By Katy Watson
You can tell you are approaching a campaign rally for President Nicolás Maduro by the number of buses on the roads which are bringing in supporters to fill the streets and cheer on the incumbent in Sunday’s presidential election.
Attendance is further boosted by the free mangos the government is handing out to the hungry people who have turned up.
Venezuela is in crisis. There are severe shortages of food and medicines but you will not find people speaking badly about President Maduro at this rally.
The message from those gathered here is clear: he is doing his best, against the odds.
Tommy Mujica, 26, says the president is the person best placed to solve Venezuela’s problems. “Foreign powers, especially the US, need to stop meddling in Venezuelan affairs.”
“When you have a problem at home, the parents resolve it,” he says. “Nicolás Maduro is the father of our people, a president and we will keep working with him.”
Many of those in the crowds wear T-shirts bearing the slogan: “Maduro: Together, everything is possible.”
Divide and conquer
Unity is a big theme for President Maduro as he campaigns for a second term in office.
This time last year, Caracas was seeing nearly daily anti-government protests.
More about the 2017 street protests:
Now, the streets are quiet.
But the problems have not gone away. In fact, they have only got worse.
Annual inflation is at 14,000 percent. The minimum wage is less than $2 (£1.50) a month at the black market rate. The UN refugee agency estimates that 5,000 people are fleeing the country every day.
His approval ratings may have sunk to 20 percent and many Venezuelans have nothing good to say about their leader but President Maduro has cleverly outmanoeuvred the opposition with a “divide and conquer” strategy.
His rivals have struggled to second-guess his moves.
In October, opposition parties opted to participate in regional elections to prove they had the support of the people.
But after Mr Maduro’s governing socialist party won a majority of governorships, the opposition cried foul and refused to participate in the mayoral elections two months later.
The opposition Democratic Unity coalition has decided to boycott Sunday’s presidential elections, too, calling them a sham.
Add to that the fact that many opposition leaders have gone into exile, been banned from running or have been arrested and it starts to become clear why President Maduro’s hand has been strengthened.
Traitor or political operator?
Henri Falcón is the man who thinks he can dislodge President Maduro from power.
He broke with the opposition to stand as a candidate and most polls put him in second place behind Mr Maduro.
He says that the only way out of “this terrible crisis” is through politics and elections.
Mr Falcón, a former governor of Lara state, argues that the Democratic Unity coalition only represents a fraction of the 80percent of Venezuelans opposed to the government.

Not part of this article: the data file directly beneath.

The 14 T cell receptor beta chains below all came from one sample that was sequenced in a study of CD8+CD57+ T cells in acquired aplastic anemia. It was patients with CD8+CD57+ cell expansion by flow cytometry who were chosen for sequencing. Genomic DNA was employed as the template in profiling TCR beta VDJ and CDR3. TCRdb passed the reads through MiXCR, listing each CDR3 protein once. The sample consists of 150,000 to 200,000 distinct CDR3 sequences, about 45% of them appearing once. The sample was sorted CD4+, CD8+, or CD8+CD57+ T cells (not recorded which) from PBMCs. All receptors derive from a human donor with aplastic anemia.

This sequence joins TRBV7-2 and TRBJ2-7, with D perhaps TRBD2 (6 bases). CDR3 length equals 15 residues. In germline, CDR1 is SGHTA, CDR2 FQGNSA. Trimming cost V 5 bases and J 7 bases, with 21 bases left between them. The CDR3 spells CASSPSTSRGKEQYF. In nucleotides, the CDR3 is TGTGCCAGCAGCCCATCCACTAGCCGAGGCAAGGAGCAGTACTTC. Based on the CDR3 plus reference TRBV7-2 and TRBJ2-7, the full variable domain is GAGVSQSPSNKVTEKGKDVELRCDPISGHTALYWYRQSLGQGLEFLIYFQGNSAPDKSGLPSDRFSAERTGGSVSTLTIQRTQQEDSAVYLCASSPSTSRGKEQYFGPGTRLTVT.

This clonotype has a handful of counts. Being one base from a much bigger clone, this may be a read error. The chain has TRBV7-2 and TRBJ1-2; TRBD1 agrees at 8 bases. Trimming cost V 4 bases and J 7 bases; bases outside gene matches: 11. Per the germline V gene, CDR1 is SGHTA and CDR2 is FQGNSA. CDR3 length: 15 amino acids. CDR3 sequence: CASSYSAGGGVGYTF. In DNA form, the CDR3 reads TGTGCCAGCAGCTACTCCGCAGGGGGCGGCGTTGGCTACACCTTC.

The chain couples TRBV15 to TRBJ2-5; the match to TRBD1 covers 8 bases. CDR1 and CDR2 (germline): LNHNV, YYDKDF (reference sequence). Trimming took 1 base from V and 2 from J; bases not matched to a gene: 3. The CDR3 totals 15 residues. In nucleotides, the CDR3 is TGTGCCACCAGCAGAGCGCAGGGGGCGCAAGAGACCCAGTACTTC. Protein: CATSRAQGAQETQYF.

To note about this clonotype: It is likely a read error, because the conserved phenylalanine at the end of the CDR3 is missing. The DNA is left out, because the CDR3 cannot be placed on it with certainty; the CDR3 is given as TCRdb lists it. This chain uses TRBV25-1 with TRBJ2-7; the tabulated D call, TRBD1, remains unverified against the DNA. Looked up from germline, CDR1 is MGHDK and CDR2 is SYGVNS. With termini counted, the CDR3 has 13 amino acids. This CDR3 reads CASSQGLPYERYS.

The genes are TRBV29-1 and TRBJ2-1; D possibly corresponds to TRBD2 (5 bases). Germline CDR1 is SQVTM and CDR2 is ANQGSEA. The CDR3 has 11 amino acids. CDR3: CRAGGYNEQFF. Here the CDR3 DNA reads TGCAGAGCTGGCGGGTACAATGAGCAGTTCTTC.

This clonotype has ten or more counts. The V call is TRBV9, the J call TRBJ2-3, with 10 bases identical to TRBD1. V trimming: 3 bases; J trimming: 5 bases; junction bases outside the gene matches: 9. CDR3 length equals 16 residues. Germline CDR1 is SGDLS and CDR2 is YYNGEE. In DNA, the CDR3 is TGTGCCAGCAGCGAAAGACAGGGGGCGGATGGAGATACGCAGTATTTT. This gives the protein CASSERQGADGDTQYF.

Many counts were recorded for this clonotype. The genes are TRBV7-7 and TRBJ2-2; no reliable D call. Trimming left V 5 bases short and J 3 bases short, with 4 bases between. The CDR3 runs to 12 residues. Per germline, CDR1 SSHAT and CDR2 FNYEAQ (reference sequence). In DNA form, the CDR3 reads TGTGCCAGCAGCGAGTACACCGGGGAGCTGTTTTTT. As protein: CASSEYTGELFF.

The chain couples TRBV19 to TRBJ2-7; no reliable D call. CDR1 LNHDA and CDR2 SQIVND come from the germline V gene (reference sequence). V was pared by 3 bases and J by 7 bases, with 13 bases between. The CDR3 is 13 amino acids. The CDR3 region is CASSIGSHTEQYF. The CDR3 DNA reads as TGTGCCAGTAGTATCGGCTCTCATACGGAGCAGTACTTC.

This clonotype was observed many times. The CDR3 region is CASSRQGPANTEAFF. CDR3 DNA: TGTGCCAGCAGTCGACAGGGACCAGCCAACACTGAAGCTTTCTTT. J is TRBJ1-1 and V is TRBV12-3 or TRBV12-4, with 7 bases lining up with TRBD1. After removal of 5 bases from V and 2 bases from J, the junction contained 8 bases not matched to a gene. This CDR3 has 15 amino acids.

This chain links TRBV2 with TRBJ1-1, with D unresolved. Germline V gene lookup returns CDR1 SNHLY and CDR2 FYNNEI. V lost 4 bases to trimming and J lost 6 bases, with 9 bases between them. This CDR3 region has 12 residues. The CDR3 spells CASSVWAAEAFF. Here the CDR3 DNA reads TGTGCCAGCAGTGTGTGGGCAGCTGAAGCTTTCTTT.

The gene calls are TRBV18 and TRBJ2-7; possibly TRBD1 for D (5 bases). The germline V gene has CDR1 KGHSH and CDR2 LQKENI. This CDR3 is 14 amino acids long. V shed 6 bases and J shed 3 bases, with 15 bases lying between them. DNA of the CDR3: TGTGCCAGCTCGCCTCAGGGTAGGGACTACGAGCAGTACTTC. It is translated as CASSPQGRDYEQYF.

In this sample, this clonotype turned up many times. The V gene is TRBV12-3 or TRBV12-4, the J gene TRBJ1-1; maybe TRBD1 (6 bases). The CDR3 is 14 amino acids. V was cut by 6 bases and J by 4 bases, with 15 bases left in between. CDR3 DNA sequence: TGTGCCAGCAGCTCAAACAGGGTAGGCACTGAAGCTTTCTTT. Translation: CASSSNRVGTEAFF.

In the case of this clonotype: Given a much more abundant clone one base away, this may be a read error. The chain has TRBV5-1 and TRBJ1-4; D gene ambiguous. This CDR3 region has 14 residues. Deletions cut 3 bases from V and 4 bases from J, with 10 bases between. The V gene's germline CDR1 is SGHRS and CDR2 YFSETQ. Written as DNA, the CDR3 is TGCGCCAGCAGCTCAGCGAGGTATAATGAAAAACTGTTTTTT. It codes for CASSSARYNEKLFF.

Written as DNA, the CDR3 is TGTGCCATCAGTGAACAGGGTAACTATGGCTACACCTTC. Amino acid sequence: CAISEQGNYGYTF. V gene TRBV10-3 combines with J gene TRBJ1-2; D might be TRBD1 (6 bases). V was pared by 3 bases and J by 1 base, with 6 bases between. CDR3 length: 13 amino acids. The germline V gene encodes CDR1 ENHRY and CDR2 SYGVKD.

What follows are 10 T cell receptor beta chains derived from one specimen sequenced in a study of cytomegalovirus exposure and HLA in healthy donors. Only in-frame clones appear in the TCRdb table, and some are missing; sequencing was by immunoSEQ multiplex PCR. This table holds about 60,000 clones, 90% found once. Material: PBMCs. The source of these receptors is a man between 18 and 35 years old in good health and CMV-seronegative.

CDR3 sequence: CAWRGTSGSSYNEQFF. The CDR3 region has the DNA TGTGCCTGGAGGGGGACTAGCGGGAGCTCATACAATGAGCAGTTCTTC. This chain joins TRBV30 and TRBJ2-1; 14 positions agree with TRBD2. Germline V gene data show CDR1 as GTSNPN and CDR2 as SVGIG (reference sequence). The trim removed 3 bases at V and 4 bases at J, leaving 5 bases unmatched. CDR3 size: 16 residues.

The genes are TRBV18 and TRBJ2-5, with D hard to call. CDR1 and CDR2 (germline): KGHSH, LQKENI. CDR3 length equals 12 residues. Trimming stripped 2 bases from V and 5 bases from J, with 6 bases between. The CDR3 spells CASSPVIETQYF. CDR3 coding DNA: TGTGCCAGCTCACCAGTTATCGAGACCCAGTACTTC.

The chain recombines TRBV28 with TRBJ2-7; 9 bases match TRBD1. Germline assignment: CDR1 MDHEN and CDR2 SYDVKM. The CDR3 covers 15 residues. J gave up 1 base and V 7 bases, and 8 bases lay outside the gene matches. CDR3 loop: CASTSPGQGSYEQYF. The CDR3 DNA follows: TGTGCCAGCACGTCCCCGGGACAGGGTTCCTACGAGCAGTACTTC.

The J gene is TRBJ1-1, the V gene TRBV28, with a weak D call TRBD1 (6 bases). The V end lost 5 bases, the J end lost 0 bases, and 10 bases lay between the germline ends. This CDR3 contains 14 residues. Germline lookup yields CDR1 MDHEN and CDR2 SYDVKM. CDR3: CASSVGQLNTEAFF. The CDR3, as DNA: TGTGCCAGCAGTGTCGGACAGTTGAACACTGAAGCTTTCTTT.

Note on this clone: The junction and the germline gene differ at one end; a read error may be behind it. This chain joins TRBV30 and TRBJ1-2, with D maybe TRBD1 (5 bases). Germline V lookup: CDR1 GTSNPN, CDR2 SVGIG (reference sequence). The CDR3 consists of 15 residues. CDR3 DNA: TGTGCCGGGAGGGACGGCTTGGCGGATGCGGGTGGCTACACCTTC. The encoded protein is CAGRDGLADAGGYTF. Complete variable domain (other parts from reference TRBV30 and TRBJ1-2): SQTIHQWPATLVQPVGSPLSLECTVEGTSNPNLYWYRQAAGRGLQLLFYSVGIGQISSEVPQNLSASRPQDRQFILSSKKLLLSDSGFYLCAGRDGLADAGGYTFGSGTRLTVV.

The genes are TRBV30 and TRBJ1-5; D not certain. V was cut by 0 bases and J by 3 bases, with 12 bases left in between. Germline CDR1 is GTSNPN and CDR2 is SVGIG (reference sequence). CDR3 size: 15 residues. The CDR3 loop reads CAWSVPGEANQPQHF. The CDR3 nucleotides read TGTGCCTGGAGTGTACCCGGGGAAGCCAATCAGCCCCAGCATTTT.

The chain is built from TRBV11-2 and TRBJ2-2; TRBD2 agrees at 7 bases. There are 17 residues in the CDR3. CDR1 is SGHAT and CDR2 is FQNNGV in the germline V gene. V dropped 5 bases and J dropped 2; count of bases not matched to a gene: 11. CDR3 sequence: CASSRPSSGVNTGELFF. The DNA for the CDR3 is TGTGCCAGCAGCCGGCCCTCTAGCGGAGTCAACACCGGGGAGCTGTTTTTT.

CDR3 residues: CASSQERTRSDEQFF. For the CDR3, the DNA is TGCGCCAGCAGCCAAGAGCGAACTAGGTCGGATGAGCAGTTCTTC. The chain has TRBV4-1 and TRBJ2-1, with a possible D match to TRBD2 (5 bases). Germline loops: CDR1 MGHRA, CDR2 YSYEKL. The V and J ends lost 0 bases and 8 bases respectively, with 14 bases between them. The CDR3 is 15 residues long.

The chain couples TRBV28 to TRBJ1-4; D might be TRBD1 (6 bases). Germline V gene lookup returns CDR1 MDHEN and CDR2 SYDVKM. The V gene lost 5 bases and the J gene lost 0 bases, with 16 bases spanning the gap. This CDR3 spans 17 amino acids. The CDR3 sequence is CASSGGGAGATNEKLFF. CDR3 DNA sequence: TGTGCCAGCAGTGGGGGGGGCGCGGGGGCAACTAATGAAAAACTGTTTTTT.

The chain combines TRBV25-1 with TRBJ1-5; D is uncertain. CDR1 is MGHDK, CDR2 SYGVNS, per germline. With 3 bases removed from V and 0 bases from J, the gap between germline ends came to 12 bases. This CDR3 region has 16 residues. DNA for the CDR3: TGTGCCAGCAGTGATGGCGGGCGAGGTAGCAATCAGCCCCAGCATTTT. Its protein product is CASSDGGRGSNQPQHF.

According to him, the majority of those 80 percent want to take part in the election.
Despair and abstention
But on the streets of the capital Caracas there does not seem to be much enthusiasm for the election. People say that they just want to live their lives, lives that get harder by the day.
An old man is picking through rubbish that has been dumped on the pavement, looking for something edible. Just five minutes earlier, another man had been urinating in the same place.
Even queuing for a bus has become a chore. With replacement parts hard to come by, many buses have gone out of service, leaving people waiting for hours to get on the bus home.
One of those I meet waiting in the queue is Veronica whose sleeping toddler is slumped over her shoulder.
“There’s no transport, no food, insecurity, they’re killing us every day,” she says, adding that she definitely will not be voting on Sunday.
“I don’t support anyone, nobody meets the expectations of the country, everyone is in it for their own benefit.”
With people’s faith in politics at a low point, abstention is predicted to be high and that in turn is believed to benefit President Maduro, who is widely expected to win the election.
Caracas-based political analyst Margarita López Maya says prospects are bleak if he does, especially as Venezuela risks being ostracised by countries such as Argentina, Canada, Colombia, France and the US among others, which argue that the government did not follow due process in the run-up to the vote.
“Maduro will proclaim himself as legitimate president but the international community has told him clearly that they will not recognise these elections because they are not democratic,” she says.
“So not only will we have a president who will not be recognised by the international community but also a social and economic situation which is on the verge of shutting down the country.”
For former mayor David Smolanksy who fled Venezuela last year, there is only one way forward and it is something he says many Venezuelans find hard to talk about.
“We need to persuade our armed forces to respect the rule of law,” he says. “I’m not calling for a coup d’état but if they obey the laws and the constitution, if they guarantee the security and safety of all Venezuelans – instead of just the political parties – then Maduro is done.”